The Astronomy and Space Sciences Department is now located on the University of Istanbul Campus at Beyazit. The academic staff of department are actively engaged in a wide range of observational and theoretical research on the dynamics and morphology of stellar atmospheres, peculiar stars, binary stars, cataclysmic variables, interstellar column densities, three-colour photometry (RGU), solar prominences and galaxies and cosmology. Data is collected from all over the world and daily sunspot drawings and chromospheric observations are still carried out. Astronomers are beginning to obtain time on the telescopes at the National Observatory of Scientific and Technical Research Council of Turkey (TUG) located approximately 50 kilometers north of Antalya, Turkey, where there are two joint facilities: 1.5 and 0.40 meter telescopes.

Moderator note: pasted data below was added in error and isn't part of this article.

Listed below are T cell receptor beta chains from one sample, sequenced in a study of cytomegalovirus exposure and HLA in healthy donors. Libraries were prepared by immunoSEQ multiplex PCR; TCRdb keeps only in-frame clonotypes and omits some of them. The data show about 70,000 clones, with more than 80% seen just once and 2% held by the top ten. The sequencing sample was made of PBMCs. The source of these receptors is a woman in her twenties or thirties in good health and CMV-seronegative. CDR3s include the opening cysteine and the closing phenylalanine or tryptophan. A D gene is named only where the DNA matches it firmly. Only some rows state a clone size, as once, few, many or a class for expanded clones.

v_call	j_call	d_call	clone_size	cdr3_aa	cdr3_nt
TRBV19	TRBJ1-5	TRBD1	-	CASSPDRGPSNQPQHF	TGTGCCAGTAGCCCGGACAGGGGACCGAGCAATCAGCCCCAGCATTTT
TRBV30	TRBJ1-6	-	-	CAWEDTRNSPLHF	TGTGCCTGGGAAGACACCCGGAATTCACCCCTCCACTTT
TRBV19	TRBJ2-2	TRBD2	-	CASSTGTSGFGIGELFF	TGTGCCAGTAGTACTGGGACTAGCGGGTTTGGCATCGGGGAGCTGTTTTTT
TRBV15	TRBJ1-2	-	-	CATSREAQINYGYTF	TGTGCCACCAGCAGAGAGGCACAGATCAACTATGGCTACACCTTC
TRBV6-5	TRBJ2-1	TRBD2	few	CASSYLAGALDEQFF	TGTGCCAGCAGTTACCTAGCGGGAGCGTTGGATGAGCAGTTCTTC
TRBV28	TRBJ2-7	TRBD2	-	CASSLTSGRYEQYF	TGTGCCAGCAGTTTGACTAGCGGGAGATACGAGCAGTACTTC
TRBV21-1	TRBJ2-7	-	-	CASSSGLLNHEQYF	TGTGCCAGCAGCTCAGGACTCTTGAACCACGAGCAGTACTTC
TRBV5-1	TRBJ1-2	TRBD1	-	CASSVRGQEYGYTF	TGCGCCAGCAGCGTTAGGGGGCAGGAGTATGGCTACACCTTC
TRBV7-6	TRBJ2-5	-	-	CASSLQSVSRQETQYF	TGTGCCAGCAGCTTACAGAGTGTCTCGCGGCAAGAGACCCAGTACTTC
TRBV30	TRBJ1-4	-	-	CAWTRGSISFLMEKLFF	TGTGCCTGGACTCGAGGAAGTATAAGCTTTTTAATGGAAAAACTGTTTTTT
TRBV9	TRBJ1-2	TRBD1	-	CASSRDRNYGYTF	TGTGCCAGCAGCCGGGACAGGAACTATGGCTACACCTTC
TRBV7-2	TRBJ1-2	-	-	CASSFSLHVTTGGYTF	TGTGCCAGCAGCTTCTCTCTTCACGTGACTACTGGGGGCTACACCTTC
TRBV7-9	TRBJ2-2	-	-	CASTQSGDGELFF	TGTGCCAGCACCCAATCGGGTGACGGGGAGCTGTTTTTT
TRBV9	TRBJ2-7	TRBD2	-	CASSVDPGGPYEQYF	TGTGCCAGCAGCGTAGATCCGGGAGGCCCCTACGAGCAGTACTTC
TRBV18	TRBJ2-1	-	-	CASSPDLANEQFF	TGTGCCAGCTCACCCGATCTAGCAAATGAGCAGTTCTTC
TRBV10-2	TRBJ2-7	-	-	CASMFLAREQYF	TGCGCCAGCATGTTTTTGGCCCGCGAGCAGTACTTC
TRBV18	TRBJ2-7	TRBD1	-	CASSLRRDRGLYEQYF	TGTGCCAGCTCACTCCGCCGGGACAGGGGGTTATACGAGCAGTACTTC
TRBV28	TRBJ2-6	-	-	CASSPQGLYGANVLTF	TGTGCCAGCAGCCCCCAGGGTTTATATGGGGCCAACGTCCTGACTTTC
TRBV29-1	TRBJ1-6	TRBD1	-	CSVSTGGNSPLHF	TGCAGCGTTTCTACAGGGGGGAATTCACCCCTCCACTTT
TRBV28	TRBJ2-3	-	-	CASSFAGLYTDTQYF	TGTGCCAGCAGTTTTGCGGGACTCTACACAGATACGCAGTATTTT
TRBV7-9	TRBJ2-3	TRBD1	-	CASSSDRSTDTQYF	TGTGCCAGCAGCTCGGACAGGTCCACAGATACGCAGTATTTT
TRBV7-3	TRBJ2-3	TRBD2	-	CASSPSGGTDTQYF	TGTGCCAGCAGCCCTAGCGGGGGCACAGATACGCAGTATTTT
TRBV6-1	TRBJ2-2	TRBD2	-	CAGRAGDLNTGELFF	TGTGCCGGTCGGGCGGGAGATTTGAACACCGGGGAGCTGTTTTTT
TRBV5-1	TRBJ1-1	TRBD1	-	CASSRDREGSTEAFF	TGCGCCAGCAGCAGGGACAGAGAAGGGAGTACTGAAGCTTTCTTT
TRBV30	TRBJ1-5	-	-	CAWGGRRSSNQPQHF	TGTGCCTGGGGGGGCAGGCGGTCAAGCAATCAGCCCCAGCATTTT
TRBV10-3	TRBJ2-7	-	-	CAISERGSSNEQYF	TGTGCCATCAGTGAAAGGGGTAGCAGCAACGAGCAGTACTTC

The computational facilities at UI-ASSD based on two different kinds of systems (VMS and DOS/Windows) were not enough to support the theoretical and observational research. Scientists in the department obtained large amount of data but there was no possibility to reduce and analyze it on-site. The absence of at least one Unix-based workstation with sophisticated graphics capability was a barrier to utilizing important software for astronomical data processing and analysis, general scientific data analysis applications, document preparation, WWW and Internet facilities and user support. The establishment of the TUG in 1997 has forced astronomers in UI-ASSD to be persistent in requesting a new system that will link them to this observatory for remote observations and to get data on-line.